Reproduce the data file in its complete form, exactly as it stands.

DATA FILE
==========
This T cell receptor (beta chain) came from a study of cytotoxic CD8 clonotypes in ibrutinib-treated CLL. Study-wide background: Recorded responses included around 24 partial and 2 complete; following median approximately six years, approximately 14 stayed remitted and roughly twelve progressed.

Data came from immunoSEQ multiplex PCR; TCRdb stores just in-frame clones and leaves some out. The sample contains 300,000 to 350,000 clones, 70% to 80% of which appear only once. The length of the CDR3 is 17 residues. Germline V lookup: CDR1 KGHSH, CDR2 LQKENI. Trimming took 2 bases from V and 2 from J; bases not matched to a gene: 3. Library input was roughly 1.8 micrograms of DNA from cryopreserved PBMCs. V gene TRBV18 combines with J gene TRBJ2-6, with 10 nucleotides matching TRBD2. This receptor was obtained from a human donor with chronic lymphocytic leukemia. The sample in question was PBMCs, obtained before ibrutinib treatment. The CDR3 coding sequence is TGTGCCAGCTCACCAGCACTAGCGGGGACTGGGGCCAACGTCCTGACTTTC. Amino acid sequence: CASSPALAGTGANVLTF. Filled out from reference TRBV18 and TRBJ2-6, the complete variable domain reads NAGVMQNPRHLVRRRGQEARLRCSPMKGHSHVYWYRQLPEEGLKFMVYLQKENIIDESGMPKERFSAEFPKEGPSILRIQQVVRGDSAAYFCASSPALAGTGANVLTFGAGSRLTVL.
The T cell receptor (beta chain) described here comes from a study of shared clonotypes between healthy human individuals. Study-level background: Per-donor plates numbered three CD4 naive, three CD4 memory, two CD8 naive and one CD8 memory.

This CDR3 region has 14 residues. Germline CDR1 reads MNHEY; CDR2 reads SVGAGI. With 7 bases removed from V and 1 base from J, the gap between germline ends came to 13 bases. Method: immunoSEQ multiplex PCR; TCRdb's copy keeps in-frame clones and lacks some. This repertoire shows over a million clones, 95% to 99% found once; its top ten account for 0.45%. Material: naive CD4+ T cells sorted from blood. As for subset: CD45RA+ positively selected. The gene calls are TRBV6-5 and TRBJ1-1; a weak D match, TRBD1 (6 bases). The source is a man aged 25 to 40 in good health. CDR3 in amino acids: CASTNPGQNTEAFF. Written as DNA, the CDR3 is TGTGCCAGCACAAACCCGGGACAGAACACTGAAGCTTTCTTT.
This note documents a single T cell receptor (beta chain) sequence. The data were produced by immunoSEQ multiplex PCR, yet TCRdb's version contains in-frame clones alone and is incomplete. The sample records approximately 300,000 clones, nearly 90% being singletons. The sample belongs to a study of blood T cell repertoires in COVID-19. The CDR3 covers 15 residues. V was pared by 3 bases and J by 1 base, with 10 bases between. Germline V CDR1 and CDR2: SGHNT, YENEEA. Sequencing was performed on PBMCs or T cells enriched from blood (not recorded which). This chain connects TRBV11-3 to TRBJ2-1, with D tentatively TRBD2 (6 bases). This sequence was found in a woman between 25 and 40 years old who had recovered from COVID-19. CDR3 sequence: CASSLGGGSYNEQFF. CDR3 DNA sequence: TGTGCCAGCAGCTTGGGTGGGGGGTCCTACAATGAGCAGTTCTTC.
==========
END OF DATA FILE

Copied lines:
This T cell receptor (beta chain) came from a study of cytotoxic CD8 clonotypes in ibrutinib-treated CLL. Study-wide background: Recorded responses included around 24 partial and 2 complete; following median approximately six years, approximately 14 stayed remitted and roughly twelve progressed.

Data came from immunoSEQ multiplex PCR; TCRdb stores just in-frame clones and leaves some out. The sample contains 300,000 to 350,000 clones, 70% to 80% of which appear only once. The length of the CDR3 is 17 residues. Germline V lookup: CDR1 KGHSH, CDR2 LQKENI. Trimming took 2 bases from V and 2 from J; bases not matched to a gene: 3. Library input was roughly 1.8 micrograms of DNA from cryopreserved PBMCs. V gene TRBV18 combines with J gene TRBJ2-6, with 10 nucleotides matching TRBD2. This receptor was obtained from a human donor with chronic lymphocytic leukemia. The sample in question was PBMCs, obtained before ibrutinib treatment. The CDR3 coding sequence is TGTGCCAGCTCACCAGCACTAGCGGGGACTGGGGCCAACGTCCTGACTTTC. Amino acid sequence: CASSPALAGTGANVLTF. Filled out from reference TRBV18 and TRBJ2-6, the complete variable domain reads NAGVMQNPRHLVRRRGQEARLRCSPMKGHSHVYWYRQLPEEGLKFMVYLQKENIIDESGMPKERFSAEFPKEGPSILRIQQVVRGDSAAYFCASSPALAGTGANVLTFGAGSRLTVL.
The T cell receptor (beta chain) described here comes from a study of shared clonotypes between healthy human individuals. Study-level background: Per-donor plates numbered three CD4 naive, three CD4 memory, two CD8 naive and one CD8 memory.

This CDR3 region has 14 residues. Germline CDR1 reads MNHEY; CDR2 reads SVGAGI. With 7 bases removed from V and 1 base from J, the gap between germline ends came to 13 bases. Method: immunoSEQ multiplex PCR; TCRdb's copy keeps in-frame clones and lacks some. This repertoire shows over a million clones, 95% to 99% found once; its top ten account for 0.45%. Material: naive CD4+ T cells sorted from blood. As for subset: CD45RA+ positively selected. The gene calls are TRBV6-5 and TRBJ1-1; a weak D match, TRBD1 (6 bases). The source is a man aged 25 to 40 in good health. CDR3 in amino acids: CASTNPGQNTEAFF. Written as DNA, the CDR3 is TGTGCCAGCACAAACCCGGGACAGAACACTGAAGCTTTCTTT.
This note documents a single T cell receptor (beta chain) sequence. The data were produced by immunoSEQ multiplex PCR, yet TCRdb's version contains in-frame clones alone and is incomplete. The sample records approximately 300,000 clones, nearly 90% being singletons. The sample belongs to a study of blood T cell repertoires in COVID-19. The CDR3 covers 15 residues. V was pared by 3 bases and J by 1 base, with 10 bases between. Germline V CDR1 and CDR2: SGHNT, YENEEA. Sequencing was performed on PBMCs or T cells enriched from blood (not recorded which). This chain connects TRBV11-3 to TRBJ2-1, with D tentatively TRBD2 (6 bases). This sequence was found in a woman between 25 and 40 years old who had recovered from COVID-19. CDR3 sequence: CASSLGGGSYNEQFF. CDR3 DNA sequence: TGTGCCAGCAGCTTGGGTGGGGGGTCCTACAATGAGCAGTTCTTC.